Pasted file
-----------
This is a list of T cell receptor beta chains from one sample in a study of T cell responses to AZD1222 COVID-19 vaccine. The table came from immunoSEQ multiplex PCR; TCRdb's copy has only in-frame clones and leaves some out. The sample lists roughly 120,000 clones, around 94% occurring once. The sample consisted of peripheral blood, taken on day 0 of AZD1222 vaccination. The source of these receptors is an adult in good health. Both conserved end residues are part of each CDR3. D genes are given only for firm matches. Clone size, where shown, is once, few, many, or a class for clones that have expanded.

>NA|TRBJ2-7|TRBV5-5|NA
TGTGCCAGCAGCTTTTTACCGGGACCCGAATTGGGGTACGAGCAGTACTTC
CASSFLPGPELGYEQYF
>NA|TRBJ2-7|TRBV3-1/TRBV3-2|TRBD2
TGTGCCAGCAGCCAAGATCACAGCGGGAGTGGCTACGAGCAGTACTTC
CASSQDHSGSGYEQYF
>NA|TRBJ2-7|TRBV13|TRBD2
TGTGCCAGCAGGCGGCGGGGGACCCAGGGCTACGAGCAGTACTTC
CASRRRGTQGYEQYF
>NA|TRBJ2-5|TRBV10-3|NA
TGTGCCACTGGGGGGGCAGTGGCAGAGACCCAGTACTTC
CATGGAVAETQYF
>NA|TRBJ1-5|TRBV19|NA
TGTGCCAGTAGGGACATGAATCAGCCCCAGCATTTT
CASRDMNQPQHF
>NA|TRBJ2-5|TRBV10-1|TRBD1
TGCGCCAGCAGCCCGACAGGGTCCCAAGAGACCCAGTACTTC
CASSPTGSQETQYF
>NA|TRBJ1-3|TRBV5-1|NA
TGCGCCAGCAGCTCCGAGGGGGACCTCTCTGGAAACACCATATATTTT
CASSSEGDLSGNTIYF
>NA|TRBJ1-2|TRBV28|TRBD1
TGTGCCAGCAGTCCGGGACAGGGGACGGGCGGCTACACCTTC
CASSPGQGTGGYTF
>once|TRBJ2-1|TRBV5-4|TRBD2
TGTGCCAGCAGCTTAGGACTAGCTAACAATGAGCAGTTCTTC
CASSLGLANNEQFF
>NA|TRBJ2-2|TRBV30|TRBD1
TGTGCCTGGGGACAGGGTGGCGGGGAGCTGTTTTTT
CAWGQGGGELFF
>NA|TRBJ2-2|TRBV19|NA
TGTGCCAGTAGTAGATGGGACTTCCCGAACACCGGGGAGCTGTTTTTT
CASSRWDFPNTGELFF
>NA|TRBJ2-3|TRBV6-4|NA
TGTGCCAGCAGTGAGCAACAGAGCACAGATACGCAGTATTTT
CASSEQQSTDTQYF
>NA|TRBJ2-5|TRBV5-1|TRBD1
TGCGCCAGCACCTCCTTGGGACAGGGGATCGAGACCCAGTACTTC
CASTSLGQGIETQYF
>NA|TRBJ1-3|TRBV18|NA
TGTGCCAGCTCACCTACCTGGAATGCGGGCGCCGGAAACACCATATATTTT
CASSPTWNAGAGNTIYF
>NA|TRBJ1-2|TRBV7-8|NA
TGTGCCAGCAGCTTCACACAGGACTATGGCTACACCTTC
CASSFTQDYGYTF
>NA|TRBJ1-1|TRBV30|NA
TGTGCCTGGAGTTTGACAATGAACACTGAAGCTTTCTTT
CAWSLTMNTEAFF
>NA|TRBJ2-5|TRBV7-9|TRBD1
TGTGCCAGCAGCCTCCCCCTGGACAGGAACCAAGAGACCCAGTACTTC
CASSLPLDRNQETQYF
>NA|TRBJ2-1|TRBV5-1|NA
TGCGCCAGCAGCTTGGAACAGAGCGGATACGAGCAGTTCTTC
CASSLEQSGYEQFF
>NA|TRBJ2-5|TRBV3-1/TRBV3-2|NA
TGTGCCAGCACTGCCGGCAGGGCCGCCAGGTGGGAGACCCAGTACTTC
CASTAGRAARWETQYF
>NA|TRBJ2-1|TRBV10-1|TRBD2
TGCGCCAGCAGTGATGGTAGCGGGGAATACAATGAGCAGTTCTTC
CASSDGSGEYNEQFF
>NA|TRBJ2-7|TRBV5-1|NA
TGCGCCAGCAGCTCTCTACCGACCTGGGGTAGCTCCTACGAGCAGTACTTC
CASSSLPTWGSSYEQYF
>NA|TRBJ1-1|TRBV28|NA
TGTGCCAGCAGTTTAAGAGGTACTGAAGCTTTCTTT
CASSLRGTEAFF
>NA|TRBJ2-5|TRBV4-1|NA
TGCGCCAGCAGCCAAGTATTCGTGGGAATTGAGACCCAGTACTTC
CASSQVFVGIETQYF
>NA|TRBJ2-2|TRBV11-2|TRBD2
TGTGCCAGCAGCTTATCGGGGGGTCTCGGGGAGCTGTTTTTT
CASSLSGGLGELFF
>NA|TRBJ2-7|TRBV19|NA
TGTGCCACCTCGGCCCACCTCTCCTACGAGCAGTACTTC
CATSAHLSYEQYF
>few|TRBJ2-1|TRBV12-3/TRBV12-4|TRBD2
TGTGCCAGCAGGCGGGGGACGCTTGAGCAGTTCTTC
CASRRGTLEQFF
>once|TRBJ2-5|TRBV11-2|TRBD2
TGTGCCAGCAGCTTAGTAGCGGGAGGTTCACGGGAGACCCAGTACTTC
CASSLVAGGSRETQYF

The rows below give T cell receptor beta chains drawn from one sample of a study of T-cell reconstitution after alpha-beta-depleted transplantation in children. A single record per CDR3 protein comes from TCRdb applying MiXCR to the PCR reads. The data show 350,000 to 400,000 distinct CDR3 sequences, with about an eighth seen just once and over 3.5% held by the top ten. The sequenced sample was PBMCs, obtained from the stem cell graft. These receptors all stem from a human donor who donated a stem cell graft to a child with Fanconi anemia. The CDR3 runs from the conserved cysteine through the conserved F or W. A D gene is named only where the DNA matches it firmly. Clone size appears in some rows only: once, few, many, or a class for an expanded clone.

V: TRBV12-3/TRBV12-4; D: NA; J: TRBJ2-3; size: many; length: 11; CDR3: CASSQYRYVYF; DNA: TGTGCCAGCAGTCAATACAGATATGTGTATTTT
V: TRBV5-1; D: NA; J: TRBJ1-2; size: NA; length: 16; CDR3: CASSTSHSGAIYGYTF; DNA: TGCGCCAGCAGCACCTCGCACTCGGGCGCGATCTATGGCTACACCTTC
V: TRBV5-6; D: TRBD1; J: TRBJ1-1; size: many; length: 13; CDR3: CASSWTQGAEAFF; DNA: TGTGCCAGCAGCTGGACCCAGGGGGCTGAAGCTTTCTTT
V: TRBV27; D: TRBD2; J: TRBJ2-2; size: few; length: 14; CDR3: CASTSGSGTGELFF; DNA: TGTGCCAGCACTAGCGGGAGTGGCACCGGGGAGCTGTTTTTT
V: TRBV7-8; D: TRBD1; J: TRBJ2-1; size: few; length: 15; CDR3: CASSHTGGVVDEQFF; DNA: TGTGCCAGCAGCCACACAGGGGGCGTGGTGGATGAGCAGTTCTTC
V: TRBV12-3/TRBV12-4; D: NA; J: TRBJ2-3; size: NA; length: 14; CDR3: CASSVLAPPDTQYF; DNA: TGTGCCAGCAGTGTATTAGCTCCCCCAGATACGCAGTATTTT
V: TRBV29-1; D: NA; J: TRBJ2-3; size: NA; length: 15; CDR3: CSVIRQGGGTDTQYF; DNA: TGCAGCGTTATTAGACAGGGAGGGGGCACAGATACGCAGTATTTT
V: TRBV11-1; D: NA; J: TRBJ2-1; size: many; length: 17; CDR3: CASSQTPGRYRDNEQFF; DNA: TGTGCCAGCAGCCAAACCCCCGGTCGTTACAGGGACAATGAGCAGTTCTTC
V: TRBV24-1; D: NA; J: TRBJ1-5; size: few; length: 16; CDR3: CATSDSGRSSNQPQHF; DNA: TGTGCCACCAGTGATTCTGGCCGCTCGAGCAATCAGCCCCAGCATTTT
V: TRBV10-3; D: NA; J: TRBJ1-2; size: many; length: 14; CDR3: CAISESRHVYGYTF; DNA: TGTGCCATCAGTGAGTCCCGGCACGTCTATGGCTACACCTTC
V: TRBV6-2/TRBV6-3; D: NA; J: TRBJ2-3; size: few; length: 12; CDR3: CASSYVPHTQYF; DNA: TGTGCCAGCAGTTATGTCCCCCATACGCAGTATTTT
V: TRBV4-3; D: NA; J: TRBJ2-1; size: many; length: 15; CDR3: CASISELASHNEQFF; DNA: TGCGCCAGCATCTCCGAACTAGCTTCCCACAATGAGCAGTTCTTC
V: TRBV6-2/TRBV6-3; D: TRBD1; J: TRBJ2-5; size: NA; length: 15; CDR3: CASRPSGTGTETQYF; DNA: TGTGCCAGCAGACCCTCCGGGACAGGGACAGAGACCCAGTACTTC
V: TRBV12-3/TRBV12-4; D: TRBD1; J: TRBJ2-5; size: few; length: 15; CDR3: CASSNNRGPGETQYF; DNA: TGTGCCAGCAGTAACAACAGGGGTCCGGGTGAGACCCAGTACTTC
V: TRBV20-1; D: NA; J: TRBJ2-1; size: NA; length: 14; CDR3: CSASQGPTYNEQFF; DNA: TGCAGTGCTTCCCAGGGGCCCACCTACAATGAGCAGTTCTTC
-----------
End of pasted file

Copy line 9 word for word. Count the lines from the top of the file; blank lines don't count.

TGTGCCAGCAGGCGGCGGGGGACCCAGGGCTACGAGCAGTACTTC